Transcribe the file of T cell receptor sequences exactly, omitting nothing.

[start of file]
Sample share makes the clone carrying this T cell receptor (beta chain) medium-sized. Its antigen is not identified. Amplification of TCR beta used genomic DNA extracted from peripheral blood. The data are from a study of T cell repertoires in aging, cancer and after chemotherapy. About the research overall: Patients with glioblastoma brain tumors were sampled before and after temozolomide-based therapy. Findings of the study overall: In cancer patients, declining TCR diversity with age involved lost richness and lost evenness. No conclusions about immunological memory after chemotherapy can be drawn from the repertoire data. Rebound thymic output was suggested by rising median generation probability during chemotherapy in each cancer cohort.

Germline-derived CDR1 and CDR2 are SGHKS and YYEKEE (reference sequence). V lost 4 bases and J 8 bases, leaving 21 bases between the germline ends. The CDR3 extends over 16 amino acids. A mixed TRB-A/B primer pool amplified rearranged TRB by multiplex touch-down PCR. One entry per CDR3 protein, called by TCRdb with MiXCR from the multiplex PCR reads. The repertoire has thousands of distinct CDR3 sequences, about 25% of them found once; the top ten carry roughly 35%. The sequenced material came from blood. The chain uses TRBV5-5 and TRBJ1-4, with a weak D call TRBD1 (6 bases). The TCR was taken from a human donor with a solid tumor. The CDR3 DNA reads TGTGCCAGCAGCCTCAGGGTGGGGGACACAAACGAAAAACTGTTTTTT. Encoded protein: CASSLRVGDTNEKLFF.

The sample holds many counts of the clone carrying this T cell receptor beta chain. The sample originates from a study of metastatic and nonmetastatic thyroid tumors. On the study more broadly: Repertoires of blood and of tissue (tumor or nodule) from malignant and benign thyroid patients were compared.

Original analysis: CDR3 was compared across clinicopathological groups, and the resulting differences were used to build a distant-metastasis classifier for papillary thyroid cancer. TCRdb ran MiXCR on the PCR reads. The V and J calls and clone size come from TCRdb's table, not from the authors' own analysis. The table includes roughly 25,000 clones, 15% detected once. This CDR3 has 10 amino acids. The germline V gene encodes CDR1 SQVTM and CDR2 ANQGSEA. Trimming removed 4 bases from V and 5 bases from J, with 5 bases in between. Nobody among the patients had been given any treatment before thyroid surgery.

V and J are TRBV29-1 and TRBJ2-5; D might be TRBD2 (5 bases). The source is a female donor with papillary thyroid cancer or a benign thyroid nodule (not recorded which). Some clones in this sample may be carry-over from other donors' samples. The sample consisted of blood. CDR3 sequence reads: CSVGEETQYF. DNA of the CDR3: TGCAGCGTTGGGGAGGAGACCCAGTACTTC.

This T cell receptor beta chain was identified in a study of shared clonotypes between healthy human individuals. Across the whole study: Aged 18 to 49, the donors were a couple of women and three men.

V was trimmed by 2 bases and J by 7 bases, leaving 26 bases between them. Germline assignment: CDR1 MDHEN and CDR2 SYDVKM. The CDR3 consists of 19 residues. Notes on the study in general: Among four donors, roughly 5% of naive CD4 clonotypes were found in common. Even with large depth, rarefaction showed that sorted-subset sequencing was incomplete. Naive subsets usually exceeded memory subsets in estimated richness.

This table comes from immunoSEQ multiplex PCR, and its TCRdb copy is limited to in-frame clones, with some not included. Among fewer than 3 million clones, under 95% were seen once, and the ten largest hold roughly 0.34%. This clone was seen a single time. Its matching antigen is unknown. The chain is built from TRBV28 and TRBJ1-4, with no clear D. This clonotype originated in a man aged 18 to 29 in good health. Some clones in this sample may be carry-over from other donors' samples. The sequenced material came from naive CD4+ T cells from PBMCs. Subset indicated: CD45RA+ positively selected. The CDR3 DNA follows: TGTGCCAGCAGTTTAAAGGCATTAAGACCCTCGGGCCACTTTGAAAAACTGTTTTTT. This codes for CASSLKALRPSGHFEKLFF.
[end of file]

Sample share makes the clone carrying this T cell receptor (beta chain) medium-sized. Its antigen is not identified. Amplification of TCR beta used genomic DNA extracted from peripheral blood. The data are from a study of T cell repertoires in aging, cancer and after chemotherapy. About the research overall: Patients with glioblastoma brain tumors were sampled before and after temozolomide-based therapy. Findings of the study overall: In cancer patients, declining TCR diversity with age involved lost richness and lost evenness. No conclusions about immunological memory after chemotherapy can be drawn from the repertoire data. Rebound thymic output was suggested by rising median generation probability during chemotherapy in each cancer cohort.

Germline-derived CDR1 and CDR2 are SGHKS and YYEKEE (reference sequence). V lost 4 bases and J 8 bases, leaving 21 bases between the germline ends. The CDR3 extends over 16 amino acids. A mixed TRB-A/B primer pool amplified rearranged TRB by multiplex touch-down PCR. One entry per CDR3 protein, called by TCRdb with MiXCR from the multiplex PCR reads. The repertoire has thousands of distinct CDR3 sequences, about 25% of them found once; the top ten carry roughly 35%. The sequenced material came from blood. The chain uses TRBV5-5 and TRBJ1-4, with a weak D call TRBD1 (6 bases). The TCR was taken from a human donor with a solid tumor. The CDR3 DNA reads TGTGCCAGCAGCCTCAGGGTGGGGGACACAAACGAAAAACTGTTTTTT. Encoded protein: CASSLRVGDTNEKLFF.

The sample holds many counts of the clone carrying this T cell receptor beta chain. The sample originates from a study of metastatic and nonmetastatic thyroid tumors. On the study more broadly: Repertoires of blood and of tissue (tumor or nodule) from malignant and benign thyroid patients were compared.

Original analysis: CDR3 was compared across clinicopathological groups, and the resulting differences were used to build a distant-metastasis classifier for papillary thyroid cancer. TCRdb ran MiXCR on the PCR reads. The V and J calls and clone size come from TCRdb's table, not from the authors' own analysis. The table includes roughly 25,000 clones, 15% detected once. This CDR3 has 10 amino acids. The germline V gene encodes CDR1 SQVTM and CDR2 ANQGSEA. Trimming removed 4 bases from V and 5 bases from J, with 5 bases in between. Nobody among the patients had been given any treatment before thyroid surgery.

V and J are TRBV29-1 and TRBJ2-5; D might be TRBD2 (5 bases). The source is a female donor with papillary thyroid cancer or a benign thyroid nodule (not recorded which). Some clones in this sample may be carry-over from other donors' samples. The sample consisted of blood. CDR3 sequence reads: CSVGEETQYF. DNA of the CDR3: TGCAGCGTTGGGGAGGAGACCCAGTACTTC.

This T cell receptor beta chain was identified in a study of shared clonotypes between healthy human individuals. Across the whole study: Aged 18 to 49, the donors were a couple of women and three men.

V was trimmed by 2 bases and J by 7 bases, leaving 26 bases between them. Germline assignment: CDR1 MDHEN and CDR2 SYDVKM. The CDR3 consists of 19 residues. Notes on the study in general: Among four donors, roughly 5% of naive CD4 clonotypes were found in common. Even with large depth, rarefaction showed that sorted-subset sequencing was incomplete. Naive subsets usually exceeded memory subsets in estimated richness.

This table comes from immunoSEQ multiplex PCR, and its TCRdb copy is limited to in-frame clones, with some not included. Among fewer than 3 million clones, under 95% were seen once, and the ten largest hold roughly 0.34%. This clone was seen a single time. Its matching antigen is unknown. The chain is built from TRBV28 and TRBJ1-4, with no clear D. This clonotype originated in a man aged 18 to 29 in good health. Some clones in this sample may be carry-over from other donors' samples. The sequenced material came from naive CD4+ T cells from PBMCs. Subset indicated: CD45RA+ positively selected. The CDR3 DNA follows: TGTGCCAGCAGTTTAAAGGCATTAAGACCCTCGGGCCACTTTGAAAAACTGTTTTTT. This codes for CASSLKALRPSGHFEKLFF.